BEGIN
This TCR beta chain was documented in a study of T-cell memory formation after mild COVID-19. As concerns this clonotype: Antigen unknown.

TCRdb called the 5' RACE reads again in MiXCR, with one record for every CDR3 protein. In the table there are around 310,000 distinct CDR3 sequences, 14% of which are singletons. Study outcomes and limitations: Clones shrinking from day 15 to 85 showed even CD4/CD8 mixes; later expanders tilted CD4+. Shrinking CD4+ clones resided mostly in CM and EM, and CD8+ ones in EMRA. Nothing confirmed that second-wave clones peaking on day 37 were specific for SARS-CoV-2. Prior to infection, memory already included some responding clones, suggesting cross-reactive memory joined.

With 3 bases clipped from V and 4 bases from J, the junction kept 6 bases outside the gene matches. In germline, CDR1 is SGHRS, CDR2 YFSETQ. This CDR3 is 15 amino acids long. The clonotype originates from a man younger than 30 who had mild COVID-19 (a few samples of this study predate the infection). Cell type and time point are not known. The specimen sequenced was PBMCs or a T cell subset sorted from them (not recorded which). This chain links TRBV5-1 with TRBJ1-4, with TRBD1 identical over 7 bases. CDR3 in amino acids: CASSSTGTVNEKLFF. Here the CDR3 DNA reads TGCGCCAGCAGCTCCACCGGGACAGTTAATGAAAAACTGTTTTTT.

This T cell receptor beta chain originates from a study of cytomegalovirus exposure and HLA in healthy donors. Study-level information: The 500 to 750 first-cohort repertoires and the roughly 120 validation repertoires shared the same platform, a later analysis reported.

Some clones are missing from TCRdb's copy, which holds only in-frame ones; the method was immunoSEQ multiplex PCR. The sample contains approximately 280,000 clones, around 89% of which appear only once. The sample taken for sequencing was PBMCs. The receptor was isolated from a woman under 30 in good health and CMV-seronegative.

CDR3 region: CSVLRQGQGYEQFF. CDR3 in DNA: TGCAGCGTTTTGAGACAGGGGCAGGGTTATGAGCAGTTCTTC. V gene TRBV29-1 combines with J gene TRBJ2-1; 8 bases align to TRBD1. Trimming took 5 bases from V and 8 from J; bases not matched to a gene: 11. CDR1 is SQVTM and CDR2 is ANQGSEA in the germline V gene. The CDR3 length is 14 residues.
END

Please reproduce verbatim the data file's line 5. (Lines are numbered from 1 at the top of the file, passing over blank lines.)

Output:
Some clones are missing from TCRdb's copy, which holds only in-frame ones; the method was immunoSEQ multiplex PCR. The sample contains approximately 280,000 clones, around 89% of which appear only once. The sample taken for sequencing was PBMCs. The receptor was isolated from a woman under 30 in good health and CMV-seronegative.